The New York and federal constitutions provide fundamental rights to all citizens. Among the most important are those contained in the Fourth Amendment. The Fourth Amendment generally protects citizens from unreasonable searches and seizures. Historically, this meant that police officers needed to obtain a warrant before searching a person, their belongings, or a place in which the person had a reasonable expectation of privacy, such as a home. The Exclusionary Rule prohibits the introduction into evidence and the use in Court of evidence seized in violation of the Fourth Amendment.
However, over the years, courts realized that the warrant requirement was overly burdensome on law enforcement and created exceptions to the warrant requirement. For example, police officers who observed a crime occurring can arrest the person suspected of committing the crime and then conduct a limited search incident to that arrest. Of course, there are limits on the scope of a search incident to an arrest; one of which involves police officers searching a closed container after a lawful arrest.
A recent case illustrates how the plain view doctrine can play out. According to the court’s opinion, a defendant was arrested for criminal possession of a forged instrument. After arresting the defendant, the arresting officer pulled out a manila envelope from the defendant’s pocket. The envelope was closed, and the contents were not visible. However, the police officer opened the envelop enough to peek inside. Inside the envelope, the officer found additional incriminating evidence.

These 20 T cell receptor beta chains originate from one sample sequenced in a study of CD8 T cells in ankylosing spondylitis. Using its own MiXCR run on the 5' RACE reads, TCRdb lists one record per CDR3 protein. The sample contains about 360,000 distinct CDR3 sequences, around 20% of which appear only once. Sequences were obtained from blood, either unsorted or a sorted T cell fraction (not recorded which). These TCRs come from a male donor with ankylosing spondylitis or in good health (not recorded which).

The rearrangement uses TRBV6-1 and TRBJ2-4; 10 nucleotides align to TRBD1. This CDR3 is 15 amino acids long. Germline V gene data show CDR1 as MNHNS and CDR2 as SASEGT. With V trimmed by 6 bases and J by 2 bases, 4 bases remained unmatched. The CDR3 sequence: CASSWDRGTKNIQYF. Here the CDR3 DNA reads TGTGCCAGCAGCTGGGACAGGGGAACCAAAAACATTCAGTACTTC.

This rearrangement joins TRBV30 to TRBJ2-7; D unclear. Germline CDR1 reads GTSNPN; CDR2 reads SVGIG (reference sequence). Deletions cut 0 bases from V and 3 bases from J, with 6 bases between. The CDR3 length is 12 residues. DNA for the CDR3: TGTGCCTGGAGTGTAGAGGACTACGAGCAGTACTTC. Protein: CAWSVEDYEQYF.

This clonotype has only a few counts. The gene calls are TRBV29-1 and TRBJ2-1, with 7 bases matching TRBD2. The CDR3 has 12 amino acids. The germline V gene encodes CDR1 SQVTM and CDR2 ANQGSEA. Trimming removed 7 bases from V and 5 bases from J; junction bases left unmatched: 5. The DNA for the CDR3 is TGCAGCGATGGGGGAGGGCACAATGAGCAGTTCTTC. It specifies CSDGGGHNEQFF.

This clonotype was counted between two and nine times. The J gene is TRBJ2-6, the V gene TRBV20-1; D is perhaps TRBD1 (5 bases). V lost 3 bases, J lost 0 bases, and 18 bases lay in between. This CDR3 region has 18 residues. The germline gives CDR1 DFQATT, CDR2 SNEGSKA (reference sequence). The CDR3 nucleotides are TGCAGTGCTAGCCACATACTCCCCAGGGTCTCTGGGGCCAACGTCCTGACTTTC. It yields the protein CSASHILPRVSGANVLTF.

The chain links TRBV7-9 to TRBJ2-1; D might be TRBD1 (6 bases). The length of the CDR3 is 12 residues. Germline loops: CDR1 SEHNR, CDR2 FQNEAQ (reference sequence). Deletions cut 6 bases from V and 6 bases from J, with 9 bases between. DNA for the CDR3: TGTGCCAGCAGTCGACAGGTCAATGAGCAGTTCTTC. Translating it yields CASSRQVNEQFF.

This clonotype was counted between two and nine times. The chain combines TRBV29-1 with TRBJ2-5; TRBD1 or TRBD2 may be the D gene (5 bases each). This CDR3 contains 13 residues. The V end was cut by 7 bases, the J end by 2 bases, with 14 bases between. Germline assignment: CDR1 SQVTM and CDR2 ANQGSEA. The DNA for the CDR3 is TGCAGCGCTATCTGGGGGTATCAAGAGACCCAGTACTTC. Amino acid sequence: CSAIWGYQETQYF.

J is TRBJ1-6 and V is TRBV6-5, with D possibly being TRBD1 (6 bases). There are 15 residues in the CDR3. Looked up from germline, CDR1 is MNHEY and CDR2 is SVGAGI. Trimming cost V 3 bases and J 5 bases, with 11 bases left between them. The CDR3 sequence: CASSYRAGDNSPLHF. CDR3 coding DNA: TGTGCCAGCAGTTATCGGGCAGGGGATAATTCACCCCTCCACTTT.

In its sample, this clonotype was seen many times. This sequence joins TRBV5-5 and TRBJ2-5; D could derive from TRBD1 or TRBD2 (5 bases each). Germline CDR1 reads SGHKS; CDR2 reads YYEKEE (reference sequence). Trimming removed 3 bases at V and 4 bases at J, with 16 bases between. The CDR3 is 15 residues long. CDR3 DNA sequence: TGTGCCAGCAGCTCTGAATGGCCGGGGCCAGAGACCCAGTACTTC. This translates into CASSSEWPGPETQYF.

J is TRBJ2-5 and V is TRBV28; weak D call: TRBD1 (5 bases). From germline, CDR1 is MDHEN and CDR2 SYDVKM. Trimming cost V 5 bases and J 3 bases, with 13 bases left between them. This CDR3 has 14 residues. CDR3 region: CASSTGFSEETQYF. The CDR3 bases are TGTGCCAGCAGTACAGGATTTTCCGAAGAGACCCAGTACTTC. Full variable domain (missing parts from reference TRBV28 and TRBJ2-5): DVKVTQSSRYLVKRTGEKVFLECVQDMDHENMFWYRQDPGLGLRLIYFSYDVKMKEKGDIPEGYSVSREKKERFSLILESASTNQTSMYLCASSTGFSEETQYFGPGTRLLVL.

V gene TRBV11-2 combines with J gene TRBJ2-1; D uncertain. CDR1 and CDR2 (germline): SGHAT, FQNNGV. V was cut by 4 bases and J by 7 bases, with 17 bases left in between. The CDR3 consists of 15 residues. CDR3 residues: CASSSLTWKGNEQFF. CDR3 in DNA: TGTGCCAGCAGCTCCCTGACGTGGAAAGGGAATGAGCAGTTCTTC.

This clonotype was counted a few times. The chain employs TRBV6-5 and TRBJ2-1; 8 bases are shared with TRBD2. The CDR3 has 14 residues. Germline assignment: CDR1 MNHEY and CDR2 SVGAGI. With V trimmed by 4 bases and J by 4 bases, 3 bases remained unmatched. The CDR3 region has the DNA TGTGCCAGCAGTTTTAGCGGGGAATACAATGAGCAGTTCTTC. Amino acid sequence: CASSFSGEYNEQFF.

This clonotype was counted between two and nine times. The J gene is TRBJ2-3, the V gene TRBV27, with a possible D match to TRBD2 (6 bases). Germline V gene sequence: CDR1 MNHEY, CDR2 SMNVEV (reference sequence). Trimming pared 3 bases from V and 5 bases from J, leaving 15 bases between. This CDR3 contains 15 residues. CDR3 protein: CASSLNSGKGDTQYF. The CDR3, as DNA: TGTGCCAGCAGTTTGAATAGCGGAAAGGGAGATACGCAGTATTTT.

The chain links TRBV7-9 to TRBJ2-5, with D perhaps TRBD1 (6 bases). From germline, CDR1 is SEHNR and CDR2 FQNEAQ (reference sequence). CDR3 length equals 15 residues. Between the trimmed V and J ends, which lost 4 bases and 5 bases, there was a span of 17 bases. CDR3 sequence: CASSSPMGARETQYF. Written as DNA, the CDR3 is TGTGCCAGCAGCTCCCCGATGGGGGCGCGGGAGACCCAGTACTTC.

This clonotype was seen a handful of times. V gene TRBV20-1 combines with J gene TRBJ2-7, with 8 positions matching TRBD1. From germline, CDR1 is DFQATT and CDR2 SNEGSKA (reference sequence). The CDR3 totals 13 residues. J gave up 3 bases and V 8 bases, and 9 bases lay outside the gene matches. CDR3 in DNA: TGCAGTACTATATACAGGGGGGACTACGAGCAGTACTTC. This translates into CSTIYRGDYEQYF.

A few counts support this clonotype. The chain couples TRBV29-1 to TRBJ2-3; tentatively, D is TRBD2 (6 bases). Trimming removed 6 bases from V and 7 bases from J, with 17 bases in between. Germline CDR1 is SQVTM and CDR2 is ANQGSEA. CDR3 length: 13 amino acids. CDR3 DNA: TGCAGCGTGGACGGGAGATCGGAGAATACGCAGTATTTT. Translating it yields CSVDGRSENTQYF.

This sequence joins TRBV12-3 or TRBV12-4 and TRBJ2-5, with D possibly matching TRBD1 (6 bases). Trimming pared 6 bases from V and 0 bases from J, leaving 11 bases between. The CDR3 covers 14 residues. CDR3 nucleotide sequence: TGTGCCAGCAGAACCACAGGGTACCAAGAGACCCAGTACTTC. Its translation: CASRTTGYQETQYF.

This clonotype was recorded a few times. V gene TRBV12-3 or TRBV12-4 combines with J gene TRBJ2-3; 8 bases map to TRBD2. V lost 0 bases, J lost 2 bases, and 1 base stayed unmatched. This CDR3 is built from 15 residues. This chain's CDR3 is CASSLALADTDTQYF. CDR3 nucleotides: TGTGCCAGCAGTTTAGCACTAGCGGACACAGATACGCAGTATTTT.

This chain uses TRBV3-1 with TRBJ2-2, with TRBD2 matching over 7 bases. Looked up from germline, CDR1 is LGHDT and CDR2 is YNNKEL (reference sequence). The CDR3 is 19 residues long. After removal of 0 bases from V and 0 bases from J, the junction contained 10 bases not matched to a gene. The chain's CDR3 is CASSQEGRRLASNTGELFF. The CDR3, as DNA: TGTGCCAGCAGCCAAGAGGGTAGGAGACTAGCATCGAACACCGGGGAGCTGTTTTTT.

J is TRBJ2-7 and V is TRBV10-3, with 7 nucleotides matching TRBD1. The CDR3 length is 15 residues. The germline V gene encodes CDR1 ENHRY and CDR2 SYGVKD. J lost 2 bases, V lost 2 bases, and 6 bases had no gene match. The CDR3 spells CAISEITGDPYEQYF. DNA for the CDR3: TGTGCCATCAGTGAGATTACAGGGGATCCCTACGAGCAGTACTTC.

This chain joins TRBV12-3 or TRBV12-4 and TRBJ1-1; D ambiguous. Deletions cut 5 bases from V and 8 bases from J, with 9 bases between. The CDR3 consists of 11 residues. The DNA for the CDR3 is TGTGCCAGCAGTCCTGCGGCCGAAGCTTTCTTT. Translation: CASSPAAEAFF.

The defendant filed a pre-trial motion to suppress the evidence found in the envelope. The trial court rejected the defendant’s motion, and a jury convicted him. The defendant appealed.
On appeal, the court reversed the defendant’s conviction, finding that by removing the envelope from the defendant’s pocket and looking inside, the officer’s search extended beyond the permissible scope of a search incident to an arrest. The court explained that, without more evidence that there is contraband present, police officers cannot search closed containers. Instead, the officer should have sought a warrant.
Although the court did not elaborate on its decision, the reasoning behind the prohibition of searching closed containers is that there is no exigency. In other words, police officers already had the defendant in custody, and they could have very easily confiscated the envelope, applied for a warrant, and, if one was issued, then searched inside the envelope.
Search and seizure law is quite complex and not always intuitive. Thus, anyone facing criminal charges who believes the government will try to introduce evidence obtained during their arrest should reach out to a dedicated New York criminal defense attorney.
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